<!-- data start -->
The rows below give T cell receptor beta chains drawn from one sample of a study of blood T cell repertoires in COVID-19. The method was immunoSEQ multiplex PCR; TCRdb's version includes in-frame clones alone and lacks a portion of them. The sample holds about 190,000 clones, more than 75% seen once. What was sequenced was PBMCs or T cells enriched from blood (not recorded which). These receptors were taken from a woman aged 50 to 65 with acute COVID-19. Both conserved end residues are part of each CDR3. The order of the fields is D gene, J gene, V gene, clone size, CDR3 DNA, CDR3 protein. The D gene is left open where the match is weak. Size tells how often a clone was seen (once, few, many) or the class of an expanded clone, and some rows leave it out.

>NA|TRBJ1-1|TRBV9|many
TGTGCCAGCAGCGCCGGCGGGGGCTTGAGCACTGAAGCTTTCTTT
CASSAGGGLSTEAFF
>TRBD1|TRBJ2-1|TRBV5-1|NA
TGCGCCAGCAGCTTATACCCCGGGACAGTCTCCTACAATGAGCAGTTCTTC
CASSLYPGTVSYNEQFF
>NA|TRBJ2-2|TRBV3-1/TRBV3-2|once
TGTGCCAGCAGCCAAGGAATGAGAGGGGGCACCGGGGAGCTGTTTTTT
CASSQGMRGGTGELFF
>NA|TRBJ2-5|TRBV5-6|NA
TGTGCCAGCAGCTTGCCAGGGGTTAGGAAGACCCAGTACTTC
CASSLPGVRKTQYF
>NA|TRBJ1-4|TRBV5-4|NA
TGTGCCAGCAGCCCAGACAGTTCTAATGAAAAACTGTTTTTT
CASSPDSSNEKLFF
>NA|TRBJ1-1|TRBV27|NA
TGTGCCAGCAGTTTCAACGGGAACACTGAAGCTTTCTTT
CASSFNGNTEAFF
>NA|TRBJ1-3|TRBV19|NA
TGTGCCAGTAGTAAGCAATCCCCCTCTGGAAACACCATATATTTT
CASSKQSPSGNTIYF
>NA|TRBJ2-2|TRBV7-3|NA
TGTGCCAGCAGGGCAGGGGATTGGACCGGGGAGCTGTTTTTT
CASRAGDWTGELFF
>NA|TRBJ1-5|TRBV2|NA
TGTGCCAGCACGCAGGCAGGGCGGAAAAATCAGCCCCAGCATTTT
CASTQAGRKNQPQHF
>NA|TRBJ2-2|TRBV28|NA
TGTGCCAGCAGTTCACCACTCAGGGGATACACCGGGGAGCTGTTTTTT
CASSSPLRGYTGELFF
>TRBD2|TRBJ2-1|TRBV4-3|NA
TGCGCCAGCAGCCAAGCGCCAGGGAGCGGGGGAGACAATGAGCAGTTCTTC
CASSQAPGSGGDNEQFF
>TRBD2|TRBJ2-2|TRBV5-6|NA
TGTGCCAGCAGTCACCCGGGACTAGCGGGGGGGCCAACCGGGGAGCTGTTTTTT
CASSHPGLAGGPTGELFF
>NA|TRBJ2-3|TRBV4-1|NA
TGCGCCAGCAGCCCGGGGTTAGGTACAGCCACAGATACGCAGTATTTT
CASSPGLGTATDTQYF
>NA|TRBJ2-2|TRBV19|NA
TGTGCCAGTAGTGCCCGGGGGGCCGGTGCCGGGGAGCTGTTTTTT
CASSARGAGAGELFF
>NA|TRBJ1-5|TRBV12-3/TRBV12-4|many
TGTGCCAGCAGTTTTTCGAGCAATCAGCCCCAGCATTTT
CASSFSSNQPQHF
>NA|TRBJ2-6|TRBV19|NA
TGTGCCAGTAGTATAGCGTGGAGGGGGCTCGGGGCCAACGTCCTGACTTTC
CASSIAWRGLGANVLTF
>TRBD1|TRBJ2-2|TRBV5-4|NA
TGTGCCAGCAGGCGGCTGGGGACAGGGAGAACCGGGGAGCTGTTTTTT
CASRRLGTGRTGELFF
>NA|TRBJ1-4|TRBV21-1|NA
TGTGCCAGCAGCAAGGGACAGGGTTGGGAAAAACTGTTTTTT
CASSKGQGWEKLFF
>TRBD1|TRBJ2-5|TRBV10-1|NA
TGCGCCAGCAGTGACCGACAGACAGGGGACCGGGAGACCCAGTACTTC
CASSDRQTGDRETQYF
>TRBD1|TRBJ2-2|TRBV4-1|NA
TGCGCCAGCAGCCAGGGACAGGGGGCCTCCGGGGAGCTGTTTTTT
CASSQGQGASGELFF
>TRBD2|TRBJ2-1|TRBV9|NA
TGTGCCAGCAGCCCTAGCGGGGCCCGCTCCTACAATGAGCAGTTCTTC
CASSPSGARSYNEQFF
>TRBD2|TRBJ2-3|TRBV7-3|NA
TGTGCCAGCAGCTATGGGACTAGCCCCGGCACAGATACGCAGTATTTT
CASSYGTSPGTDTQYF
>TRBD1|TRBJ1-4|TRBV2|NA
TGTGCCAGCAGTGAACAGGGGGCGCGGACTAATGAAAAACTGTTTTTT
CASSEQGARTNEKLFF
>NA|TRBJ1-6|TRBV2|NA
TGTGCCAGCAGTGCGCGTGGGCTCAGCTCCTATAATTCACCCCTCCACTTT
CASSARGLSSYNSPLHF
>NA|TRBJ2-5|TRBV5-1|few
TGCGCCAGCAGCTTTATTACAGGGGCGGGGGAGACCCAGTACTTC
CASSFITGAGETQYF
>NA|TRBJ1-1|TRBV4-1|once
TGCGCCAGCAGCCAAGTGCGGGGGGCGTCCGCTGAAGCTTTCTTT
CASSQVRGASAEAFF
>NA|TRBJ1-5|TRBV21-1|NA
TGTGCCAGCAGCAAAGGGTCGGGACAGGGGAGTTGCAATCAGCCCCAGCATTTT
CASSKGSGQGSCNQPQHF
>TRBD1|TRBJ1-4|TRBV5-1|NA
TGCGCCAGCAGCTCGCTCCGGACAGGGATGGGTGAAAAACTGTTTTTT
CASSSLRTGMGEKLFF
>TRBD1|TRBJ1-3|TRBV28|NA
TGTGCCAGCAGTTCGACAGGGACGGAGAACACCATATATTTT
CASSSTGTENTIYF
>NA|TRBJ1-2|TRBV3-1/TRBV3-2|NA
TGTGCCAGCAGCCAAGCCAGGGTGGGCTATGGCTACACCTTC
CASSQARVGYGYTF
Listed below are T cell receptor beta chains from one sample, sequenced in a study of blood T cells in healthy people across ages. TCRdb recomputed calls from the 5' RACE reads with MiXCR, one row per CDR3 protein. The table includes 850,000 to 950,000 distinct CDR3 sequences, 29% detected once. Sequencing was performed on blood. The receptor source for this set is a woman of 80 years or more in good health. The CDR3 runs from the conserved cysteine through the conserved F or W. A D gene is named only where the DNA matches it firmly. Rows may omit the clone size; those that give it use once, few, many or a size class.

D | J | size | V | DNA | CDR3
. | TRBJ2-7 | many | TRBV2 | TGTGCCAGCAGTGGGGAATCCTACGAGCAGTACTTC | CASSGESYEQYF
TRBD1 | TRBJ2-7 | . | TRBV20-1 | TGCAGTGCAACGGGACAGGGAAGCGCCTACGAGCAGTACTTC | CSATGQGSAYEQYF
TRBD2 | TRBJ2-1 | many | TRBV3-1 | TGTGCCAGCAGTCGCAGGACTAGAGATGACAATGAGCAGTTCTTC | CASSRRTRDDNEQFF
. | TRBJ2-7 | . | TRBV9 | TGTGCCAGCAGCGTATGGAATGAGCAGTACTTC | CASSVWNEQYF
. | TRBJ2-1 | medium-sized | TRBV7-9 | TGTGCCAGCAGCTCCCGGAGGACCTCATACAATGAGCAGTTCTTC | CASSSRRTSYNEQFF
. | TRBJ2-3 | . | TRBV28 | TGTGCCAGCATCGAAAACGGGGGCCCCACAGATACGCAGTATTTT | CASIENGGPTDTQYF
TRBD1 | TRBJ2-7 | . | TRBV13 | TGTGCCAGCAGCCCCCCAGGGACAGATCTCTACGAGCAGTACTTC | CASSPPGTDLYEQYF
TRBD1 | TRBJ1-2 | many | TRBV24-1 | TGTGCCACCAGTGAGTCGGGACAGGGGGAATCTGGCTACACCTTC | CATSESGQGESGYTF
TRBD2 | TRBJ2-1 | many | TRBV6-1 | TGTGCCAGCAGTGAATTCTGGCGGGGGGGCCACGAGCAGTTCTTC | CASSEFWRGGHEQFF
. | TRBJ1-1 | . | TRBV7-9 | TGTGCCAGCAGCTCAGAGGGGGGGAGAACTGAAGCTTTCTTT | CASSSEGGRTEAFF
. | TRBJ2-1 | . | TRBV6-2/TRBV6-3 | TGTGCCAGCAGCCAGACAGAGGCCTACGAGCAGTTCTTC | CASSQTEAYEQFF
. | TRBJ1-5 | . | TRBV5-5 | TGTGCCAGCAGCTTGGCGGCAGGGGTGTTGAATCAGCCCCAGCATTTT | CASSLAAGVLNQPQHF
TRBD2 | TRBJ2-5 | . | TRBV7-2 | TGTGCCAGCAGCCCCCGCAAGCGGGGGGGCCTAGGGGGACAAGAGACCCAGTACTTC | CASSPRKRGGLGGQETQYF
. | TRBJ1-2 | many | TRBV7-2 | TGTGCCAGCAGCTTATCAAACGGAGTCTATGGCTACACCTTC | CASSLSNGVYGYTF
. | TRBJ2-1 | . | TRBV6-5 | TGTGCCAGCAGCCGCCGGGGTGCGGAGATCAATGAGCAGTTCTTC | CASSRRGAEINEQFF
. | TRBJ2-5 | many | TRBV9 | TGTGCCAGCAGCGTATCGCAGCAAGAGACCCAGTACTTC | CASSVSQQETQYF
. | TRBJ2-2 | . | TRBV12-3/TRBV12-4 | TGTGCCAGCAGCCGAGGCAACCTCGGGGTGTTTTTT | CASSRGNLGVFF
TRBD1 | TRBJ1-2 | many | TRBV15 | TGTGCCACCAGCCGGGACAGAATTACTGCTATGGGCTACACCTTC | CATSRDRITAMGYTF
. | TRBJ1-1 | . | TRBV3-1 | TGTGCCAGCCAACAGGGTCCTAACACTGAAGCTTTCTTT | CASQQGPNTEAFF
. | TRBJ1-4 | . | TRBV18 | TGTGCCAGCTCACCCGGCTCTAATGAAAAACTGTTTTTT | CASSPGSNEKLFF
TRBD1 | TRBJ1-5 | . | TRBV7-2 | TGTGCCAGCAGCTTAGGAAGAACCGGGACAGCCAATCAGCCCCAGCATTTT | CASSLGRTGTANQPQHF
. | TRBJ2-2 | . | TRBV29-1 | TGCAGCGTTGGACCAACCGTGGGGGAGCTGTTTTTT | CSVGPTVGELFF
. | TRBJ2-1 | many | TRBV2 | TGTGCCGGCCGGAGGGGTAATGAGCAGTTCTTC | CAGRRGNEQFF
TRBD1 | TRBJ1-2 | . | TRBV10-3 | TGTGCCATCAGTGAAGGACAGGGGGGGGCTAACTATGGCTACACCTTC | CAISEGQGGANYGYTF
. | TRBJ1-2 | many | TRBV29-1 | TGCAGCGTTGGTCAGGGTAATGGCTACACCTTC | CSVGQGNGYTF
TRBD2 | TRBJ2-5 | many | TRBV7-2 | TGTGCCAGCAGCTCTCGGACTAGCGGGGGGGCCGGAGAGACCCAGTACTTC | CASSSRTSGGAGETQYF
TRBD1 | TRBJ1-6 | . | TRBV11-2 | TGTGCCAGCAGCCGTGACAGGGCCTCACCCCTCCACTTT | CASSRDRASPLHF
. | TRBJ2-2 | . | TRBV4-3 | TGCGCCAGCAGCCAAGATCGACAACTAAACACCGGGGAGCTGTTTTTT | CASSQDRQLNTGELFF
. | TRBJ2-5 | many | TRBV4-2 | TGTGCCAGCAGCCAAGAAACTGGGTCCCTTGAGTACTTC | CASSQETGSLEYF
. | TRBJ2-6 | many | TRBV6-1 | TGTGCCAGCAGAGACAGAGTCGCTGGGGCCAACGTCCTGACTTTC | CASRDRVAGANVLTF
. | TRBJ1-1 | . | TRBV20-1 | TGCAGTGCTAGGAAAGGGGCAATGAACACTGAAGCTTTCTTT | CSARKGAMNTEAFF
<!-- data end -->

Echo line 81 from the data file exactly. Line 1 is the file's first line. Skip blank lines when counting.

TGTGCCAGCAGCAAAGGGTCGGGACAGGGGAGTTGCAATCAGCCCCAGCATTTT